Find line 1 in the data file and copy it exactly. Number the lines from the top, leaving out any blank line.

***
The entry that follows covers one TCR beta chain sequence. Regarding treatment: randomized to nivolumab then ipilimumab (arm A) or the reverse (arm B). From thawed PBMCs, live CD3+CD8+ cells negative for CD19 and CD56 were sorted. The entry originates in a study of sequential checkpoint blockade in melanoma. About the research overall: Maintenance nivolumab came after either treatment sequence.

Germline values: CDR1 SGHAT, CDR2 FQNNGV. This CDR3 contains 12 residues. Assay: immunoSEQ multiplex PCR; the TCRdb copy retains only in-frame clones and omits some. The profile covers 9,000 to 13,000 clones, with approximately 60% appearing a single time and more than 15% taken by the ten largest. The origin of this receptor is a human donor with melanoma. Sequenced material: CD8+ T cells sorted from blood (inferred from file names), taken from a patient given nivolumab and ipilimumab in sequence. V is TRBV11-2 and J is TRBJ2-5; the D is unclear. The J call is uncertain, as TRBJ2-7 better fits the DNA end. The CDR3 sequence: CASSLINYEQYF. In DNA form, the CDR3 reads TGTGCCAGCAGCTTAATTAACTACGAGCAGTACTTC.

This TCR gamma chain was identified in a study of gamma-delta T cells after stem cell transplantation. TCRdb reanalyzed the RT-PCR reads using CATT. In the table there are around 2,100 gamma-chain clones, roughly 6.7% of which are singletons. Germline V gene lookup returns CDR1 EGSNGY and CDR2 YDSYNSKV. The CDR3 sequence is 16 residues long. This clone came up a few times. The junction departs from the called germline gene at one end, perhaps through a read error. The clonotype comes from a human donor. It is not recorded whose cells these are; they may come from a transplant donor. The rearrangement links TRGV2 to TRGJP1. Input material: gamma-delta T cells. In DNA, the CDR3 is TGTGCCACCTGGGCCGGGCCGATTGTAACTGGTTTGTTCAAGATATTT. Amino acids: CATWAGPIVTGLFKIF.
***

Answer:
The entry that follows covers one TCR beta chain sequence. Regarding treatment: randomized to nivolumab then ipilimumab (arm A) or the reverse (arm B). From thawed PBMCs, live CD3+CD8+ cells negative for CD19 and CD56 were sorted. The entry originates in a study of sequential checkpoint blockade in melanoma. About the research overall: Maintenance nivolumab came after either treatment sequence.